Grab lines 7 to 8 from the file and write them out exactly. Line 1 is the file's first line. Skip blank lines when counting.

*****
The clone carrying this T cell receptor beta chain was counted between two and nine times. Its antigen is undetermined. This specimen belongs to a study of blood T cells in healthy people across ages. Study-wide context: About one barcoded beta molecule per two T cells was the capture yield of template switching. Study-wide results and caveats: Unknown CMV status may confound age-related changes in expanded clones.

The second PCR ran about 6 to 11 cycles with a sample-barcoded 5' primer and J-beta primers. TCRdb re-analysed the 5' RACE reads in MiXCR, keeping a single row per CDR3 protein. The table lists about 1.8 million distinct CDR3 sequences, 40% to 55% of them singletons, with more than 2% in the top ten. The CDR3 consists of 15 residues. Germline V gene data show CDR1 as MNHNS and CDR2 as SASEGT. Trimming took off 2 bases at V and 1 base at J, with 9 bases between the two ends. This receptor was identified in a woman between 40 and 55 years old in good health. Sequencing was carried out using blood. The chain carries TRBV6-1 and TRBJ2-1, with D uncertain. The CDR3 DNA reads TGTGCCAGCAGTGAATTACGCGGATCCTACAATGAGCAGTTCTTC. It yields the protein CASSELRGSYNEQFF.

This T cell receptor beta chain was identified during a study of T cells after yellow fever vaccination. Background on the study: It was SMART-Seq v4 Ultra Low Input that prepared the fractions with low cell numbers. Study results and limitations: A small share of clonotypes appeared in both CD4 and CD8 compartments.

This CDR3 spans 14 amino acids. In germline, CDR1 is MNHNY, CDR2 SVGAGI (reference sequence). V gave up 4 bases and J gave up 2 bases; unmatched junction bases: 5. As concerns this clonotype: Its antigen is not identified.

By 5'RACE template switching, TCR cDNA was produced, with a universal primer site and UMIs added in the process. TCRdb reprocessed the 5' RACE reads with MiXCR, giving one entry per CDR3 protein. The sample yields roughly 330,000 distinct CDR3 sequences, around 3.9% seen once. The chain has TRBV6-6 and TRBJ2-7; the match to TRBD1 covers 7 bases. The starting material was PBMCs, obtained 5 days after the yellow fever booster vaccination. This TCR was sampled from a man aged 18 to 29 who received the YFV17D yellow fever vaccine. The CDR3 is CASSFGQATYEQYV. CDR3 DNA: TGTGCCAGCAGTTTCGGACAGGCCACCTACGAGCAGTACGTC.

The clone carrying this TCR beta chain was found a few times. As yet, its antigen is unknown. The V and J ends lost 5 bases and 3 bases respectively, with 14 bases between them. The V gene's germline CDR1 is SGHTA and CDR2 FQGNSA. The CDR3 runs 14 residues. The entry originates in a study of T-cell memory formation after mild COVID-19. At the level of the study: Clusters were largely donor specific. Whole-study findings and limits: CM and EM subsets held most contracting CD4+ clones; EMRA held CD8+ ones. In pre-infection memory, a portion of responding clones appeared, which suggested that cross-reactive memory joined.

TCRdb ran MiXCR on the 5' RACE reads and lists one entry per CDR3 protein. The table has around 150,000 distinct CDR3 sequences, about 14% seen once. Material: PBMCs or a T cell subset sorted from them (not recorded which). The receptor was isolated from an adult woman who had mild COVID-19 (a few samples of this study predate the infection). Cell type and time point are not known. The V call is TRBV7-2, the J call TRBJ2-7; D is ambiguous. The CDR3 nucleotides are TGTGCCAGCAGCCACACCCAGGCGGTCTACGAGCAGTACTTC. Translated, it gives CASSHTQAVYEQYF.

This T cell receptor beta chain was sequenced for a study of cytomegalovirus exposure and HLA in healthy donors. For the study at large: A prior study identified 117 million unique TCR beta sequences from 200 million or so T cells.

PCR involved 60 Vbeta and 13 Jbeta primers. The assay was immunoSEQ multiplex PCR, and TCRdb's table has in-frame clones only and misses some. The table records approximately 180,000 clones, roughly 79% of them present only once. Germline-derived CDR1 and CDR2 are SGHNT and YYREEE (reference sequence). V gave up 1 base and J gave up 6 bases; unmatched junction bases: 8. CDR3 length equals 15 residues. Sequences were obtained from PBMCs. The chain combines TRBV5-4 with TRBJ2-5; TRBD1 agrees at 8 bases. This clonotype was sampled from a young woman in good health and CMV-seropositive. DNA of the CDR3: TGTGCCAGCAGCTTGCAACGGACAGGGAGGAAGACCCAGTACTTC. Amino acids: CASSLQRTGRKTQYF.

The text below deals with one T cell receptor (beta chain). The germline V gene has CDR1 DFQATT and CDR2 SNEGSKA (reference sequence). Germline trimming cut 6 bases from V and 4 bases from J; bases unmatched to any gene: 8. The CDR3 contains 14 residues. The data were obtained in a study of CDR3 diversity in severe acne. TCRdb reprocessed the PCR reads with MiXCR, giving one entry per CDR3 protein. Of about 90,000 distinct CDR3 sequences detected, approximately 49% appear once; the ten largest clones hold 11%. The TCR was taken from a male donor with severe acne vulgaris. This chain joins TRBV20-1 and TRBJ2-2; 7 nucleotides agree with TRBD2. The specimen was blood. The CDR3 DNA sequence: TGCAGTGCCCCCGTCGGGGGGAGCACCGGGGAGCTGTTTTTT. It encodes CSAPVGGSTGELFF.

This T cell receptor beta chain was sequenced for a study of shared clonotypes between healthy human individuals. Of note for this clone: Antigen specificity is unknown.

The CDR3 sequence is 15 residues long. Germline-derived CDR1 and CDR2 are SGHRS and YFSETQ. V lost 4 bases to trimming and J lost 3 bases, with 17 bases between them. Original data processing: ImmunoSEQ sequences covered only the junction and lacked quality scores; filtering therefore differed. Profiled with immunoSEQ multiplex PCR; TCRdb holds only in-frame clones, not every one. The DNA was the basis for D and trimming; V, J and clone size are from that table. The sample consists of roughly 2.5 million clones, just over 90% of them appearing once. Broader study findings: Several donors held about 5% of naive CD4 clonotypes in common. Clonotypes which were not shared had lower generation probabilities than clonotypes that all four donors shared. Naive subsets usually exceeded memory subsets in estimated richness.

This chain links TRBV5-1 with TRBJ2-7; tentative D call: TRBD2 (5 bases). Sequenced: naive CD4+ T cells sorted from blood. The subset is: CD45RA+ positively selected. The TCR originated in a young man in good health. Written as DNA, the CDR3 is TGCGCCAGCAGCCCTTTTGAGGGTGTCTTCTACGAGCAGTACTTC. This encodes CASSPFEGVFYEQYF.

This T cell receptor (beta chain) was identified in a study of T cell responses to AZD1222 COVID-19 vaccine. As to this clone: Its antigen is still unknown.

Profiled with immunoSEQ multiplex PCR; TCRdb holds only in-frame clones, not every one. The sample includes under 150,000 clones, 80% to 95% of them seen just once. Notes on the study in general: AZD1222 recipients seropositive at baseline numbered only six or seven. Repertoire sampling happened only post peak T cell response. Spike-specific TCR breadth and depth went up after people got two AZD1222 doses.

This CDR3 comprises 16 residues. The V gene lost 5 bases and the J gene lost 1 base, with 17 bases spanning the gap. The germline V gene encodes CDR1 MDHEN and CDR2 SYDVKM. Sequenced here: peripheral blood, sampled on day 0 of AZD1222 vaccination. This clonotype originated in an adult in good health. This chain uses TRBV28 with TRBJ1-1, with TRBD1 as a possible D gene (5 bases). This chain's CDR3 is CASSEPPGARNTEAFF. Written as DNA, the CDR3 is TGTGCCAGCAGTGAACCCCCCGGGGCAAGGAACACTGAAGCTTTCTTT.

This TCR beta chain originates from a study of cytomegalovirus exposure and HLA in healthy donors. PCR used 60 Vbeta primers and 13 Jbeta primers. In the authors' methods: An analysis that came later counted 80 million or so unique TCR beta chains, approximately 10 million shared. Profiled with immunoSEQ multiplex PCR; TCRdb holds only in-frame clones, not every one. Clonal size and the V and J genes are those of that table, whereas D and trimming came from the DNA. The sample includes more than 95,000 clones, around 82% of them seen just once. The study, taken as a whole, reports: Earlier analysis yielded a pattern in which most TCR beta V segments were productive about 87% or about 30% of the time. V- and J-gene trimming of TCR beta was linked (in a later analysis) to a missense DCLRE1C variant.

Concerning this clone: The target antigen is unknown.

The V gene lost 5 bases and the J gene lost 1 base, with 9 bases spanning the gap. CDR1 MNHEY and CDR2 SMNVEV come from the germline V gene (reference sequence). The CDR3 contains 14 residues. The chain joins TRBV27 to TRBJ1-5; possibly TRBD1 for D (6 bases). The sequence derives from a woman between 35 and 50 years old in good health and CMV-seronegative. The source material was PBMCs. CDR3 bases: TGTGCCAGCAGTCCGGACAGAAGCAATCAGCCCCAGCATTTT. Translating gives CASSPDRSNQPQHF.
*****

TCRdb ran MiXCR on the 5' RACE reads and lists one entry per CDR3 protein. The table has around 150,000 distinct CDR3 sequences, about 14% seen once. Material: PBMCs or a T cell subset sorted from them (not recorded which). The receptor was isolated from an adult woman who had mild COVID-19 (a few samples of this study predate the infection). Cell type and time point are not known. The V call is TRBV7-2, the J call TRBJ2-7; D is ambiguous. The CDR3 nucleotides are TGTGCCAGCAGCCACACCCAGGCGGTCTACGAGCAGTACTTC. Translated, it gives CASSHTQAVYEQYF.

This T cell receptor beta chain was sequenced for a study of cytomegalovirus exposure and HLA in healthy donors. For the study at large: A prior study identified 117 million unique TCR beta sequences from 200 million or so T cells.